Its pretty much a washed out version, when you need to have a fair share of contrast; Like most have said before, and i say it again for those that havent played it; You dont lose vision of the action on the game, the background plane stays exactly where it should be, backed the fuck up.

I remember when Ndeal (someone who in my opinion really handles perfectly this style) and i studied it, when we were helping Jawsh with a gig he had.

Basically what we saw was the "isometric" shading aproach used on top down sprites.
The overcrawded details you guys are talking about are merely a few bolts, lines, lower levels, an engine here and there, with the "isometric" shading aproach applied to them aswell (wich keeps the design line of big ass ships-mecha style with lots of shit in there wich we have no idea what they are for).


On Helms edit, we see clearly and improvement pallette-eficiently-wise (wich works better if you present it as a standalone sprite maybe), and some "enchased" use of the highlights;

The "enchased" use of highlights loses the original point, wich was mainly to show the borders and different levels of height;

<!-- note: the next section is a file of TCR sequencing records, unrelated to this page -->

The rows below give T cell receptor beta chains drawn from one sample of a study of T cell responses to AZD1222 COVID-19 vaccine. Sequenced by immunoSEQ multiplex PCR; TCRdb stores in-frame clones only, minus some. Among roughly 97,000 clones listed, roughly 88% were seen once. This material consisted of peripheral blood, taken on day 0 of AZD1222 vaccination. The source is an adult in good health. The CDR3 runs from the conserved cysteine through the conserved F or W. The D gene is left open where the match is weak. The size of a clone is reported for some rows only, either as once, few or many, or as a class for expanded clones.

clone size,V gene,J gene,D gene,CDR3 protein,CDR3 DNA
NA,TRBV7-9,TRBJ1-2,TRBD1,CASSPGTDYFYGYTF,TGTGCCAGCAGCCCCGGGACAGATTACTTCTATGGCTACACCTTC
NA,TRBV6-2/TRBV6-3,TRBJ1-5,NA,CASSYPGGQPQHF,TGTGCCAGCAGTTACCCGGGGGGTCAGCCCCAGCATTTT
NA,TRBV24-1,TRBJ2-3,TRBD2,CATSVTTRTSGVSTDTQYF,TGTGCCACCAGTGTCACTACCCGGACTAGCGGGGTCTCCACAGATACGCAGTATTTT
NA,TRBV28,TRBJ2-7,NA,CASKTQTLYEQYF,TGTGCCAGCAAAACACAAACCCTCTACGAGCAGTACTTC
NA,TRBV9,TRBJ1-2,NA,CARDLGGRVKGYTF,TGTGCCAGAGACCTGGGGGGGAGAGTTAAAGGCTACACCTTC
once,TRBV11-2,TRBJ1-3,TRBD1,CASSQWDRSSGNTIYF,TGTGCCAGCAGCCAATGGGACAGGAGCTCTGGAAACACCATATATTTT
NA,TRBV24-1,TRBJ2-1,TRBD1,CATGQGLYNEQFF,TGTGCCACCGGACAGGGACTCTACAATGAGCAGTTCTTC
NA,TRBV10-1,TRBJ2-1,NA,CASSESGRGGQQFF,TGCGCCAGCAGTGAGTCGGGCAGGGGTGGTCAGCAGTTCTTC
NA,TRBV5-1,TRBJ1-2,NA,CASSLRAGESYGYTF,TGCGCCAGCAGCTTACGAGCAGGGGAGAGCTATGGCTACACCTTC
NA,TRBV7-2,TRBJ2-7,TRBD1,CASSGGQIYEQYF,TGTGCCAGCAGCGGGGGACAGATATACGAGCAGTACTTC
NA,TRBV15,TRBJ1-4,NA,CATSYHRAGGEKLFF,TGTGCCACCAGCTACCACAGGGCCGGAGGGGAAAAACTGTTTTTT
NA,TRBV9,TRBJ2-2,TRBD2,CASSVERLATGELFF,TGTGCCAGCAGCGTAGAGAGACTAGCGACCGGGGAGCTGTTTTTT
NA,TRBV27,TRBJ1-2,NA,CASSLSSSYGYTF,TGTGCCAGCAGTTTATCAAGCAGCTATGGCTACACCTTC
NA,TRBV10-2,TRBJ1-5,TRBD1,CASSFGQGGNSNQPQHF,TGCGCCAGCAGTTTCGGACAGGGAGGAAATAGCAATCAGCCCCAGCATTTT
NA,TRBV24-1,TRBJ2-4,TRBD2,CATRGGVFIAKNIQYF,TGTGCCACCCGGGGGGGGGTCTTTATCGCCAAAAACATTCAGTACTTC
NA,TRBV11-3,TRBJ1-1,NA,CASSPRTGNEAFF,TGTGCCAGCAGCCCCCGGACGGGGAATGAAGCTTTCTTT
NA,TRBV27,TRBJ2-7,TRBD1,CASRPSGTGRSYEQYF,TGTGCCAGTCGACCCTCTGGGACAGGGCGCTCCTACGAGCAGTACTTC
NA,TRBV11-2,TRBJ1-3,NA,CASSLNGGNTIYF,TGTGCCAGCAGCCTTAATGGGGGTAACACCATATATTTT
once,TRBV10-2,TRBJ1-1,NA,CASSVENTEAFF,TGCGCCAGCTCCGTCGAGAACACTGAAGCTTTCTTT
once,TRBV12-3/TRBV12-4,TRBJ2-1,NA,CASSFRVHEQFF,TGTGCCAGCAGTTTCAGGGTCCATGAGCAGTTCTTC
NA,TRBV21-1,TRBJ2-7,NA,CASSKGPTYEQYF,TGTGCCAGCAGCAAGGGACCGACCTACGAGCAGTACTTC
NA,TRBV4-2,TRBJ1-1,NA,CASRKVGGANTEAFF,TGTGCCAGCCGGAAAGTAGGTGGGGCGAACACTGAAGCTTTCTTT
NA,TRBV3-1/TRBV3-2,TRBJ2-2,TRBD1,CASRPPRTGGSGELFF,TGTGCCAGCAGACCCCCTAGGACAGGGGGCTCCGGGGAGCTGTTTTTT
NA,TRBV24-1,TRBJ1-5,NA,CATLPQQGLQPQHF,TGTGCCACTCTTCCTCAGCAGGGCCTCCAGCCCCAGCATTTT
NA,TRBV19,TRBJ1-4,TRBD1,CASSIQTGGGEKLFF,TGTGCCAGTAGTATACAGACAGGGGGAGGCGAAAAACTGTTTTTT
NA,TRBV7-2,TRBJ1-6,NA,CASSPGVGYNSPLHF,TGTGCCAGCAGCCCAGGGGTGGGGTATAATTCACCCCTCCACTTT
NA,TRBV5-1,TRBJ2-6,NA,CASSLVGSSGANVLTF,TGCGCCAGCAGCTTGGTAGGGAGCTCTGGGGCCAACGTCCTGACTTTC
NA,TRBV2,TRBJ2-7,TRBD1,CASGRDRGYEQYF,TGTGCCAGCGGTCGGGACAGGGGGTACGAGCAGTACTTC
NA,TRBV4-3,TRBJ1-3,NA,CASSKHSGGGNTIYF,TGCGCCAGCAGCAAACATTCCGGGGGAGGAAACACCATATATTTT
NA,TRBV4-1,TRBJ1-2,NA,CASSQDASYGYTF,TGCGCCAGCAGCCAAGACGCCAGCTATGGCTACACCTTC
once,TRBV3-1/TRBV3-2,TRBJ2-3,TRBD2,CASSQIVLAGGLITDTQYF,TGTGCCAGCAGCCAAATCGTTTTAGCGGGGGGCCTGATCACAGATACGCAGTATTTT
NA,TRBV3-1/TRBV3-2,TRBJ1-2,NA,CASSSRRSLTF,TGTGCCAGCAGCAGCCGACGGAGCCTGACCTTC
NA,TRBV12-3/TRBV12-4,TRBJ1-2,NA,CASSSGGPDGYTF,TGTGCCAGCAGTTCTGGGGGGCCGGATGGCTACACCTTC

I think the more eficient / washed down palette would hurt the gameplay tremendously on movement, because the high amount of contrasting colours helps out the player distinguinshing enemies players and bullet at every moment, even though you are not "watching" an especific part of the screen at the moment.


Also, Helms edit of the "evil selout", makes the enemy ship blend more with the background, add the washed out pallette, and you got a gameplay killer right there.

From what we gathered back in the day, it was fairly simple to implement once you got the logic out of it...

I wish Ndeal could talk here, since hes better at explaining that i am; but i hope that at least some of what i said came trough.

Excuse the shitty english.

Offline EyeCraft

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Re: Commercial Critique - Dodonpachi

Reply #15 on: June 05, 2007, 06:01:35 pm
I like alot of what Helm did with the edit, the mix of tones I find to be far more appealing. However the contrast (primarily the shadow) seems to have taken a blow. This, in couple with the apparent reduction in saturation is probably why people are saying its "washed out". I think slightly stronger contrast, and it would be a great improvement.

Offline ptoing

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Re: Commercial Critique - Dodonpachi

Reply #16 on: June 05, 2007, 06:03:20 pm